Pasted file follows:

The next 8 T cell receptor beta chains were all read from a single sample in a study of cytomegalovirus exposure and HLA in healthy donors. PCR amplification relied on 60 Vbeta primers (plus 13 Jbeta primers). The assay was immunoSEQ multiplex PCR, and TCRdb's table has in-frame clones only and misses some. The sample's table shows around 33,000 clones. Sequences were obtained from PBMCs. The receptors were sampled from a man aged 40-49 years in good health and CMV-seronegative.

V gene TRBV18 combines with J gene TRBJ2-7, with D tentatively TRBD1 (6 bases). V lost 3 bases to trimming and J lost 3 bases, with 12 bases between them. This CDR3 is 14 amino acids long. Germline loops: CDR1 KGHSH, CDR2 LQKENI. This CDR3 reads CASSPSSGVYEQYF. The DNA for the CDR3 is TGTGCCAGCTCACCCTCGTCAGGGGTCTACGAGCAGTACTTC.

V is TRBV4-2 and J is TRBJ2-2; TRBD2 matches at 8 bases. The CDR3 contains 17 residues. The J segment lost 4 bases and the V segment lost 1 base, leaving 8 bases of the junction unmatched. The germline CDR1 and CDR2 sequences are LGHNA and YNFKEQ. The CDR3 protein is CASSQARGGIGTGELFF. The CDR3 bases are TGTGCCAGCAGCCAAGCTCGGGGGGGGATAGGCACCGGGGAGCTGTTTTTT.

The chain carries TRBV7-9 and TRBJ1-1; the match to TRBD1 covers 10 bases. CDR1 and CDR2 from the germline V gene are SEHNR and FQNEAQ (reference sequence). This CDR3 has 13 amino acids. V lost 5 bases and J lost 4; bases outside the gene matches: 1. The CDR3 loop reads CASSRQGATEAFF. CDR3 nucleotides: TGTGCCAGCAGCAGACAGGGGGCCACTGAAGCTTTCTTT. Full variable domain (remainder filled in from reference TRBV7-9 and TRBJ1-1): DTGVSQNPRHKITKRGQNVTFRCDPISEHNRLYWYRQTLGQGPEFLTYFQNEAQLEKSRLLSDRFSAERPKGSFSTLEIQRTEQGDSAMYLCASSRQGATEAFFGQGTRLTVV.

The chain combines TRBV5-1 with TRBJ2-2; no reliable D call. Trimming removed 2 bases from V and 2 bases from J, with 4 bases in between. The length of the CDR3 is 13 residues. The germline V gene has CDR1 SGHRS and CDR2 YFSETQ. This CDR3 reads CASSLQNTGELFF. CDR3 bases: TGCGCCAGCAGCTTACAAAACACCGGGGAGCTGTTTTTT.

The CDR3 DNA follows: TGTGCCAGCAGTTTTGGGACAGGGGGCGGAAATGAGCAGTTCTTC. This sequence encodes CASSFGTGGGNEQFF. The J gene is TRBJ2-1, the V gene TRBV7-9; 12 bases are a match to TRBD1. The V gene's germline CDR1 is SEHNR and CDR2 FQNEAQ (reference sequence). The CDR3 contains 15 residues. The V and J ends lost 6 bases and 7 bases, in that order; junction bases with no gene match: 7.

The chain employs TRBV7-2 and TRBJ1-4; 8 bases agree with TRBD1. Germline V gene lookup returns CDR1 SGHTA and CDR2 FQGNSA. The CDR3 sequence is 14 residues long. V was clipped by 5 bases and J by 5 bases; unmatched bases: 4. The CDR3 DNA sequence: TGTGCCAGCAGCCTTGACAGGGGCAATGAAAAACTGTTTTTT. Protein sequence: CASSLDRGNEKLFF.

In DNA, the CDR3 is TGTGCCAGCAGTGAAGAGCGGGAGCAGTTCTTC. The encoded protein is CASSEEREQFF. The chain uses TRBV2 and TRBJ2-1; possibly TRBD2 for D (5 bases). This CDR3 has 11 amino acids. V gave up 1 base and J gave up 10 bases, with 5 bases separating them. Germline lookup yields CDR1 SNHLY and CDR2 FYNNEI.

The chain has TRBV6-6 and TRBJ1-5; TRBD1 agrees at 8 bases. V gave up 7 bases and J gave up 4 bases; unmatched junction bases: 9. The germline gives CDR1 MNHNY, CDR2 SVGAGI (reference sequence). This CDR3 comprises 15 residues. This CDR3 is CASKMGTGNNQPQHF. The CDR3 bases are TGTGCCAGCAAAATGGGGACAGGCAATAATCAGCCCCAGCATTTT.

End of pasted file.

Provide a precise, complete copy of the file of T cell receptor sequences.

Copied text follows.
The next 8 T cell receptor beta chains were all read from a single sample in a study of cytomegalovirus exposure and HLA in healthy donors. PCR amplification relied on 60 Vbeta primers (plus 13 Jbeta primers). The assay was immunoSEQ multiplex PCR, and TCRdb's table has in-frame clones only and misses some. The sample's table shows around 33,000 clones. Sequences were obtained from PBMCs. The receptors were sampled from a man aged 40-49 years in good health and CMV-seronegative.

V gene TRBV18 combines with J gene TRBJ2-7, with D tentatively TRBD1 (6 bases). V lost 3 bases to trimming and J lost 3 bases, with 12 bases between them. This CDR3 is 14 amino acids long. Germline loops: CDR1 KGHSH, CDR2 LQKENI. This CDR3 reads CASSPSSGVYEQYF. The DNA for the CDR3 is TGTGCCAGCTCACCCTCGTCAGGGGTCTACGAGCAGTACTTC.

V is TRBV4-2 and J is TRBJ2-2; TRBD2 matches at 8 bases. The CDR3 contains 17 residues. The J segment lost 4 bases and the V segment lost 1 base, leaving 8 bases of the junction unmatched. The germline CDR1 and CDR2 sequences are LGHNA and YNFKEQ. The CDR3 protein is CASSQARGGIGTGELFF. The CDR3 bases are TGTGCCAGCAGCCAAGCTCGGGGGGGGATAGGCACCGGGGAGCTGTTTTTT.

The chain carries TRBV7-9 and TRBJ1-1; the match to TRBD1 covers 10 bases. CDR1 and CDR2 from the germline V gene are SEHNR and FQNEAQ (reference sequence). This CDR3 has 13 amino acids. V lost 5 bases and J lost 4; bases outside the gene matches: 1. The CDR3 loop reads CASSRQGATEAFF. CDR3 nucleotides: TGTGCCAGCAGCAGACAGGGGGCCACTGAAGCTTTCTTT. Full variable domain (remainder filled in from reference TRBV7-9 and TRBJ1-1): DTGVSQNPRHKITKRGQNVTFRCDPISEHNRLYWYRQTLGQGPEFLTYFQNEAQLEKSRLLSDRFSAERPKGSFSTLEIQRTEQGDSAMYLCASSRQGATEAFFGQGTRLTVV.

The chain combines TRBV5-1 with TRBJ2-2; no reliable D call. Trimming removed 2 bases from V and 2 bases from J, with 4 bases in between. The length of the CDR3 is 13 residues. The germline V gene has CDR1 SGHRS and CDR2 YFSETQ. This CDR3 reads CASSLQNTGELFF. CDR3 bases: TGCGCCAGCAGCTTACAAAACACCGGGGAGCTGTTTTTT.

The CDR3 DNA follows: TGTGCCAGCAGTTTTGGGACAGGGGGCGGAAATGAGCAGTTCTTC. This sequence encodes CASSFGTGGGNEQFF. The J gene is TRBJ2-1, the V gene TRBV7-9; 12 bases are a match to TRBD1. The V gene's germline CDR1 is SEHNR and CDR2 FQNEAQ (reference sequence). The CDR3 contains 15 residues. The V and J ends lost 6 bases and 7 bases, in that order; junction bases with no gene match: 7.

The chain employs TRBV7-2 and TRBJ1-4; 8 bases agree with TRBD1. Germline V gene lookup returns CDR1 SGHTA and CDR2 FQGNSA. The CDR3 sequence is 14 residues long. V was clipped by 5 bases and J by 5 bases; unmatched bases: 4. The CDR3 DNA sequence: TGTGCCAGCAGCCTTGACAGGGGCAATGAAAAACTGTTTTTT. Protein sequence: CASSLDRGNEKLFF.

In DNA, the CDR3 is TGTGCCAGCAGTGAAGAGCGGGAGCAGTTCTTC. The encoded protein is CASSEEREQFF. The chain uses TRBV2 and TRBJ2-1; possibly TRBD2 for D (5 bases). This CDR3 has 11 amino acids. V gave up 1 base and J gave up 10 bases, with 5 bases separating them. Germline lookup yields CDR1 SNHLY and CDR2 FYNNEI.

The chain has TRBV6-6 and TRBJ1-5; TRBD1 agrees at 8 bases. V gave up 7 bases and J gave up 4 bases; unmatched junction bases: 9. The germline gives CDR1 MNHNY, CDR2 SVGAGI (reference sequence). This CDR3 comprises 15 residues. This CDR3 is CASKMGTGNNQPQHF. The CDR3 bases are TGTGCCAGCAAAATGGGGACAGGCAATAATCAGCCCCAGCATTTT.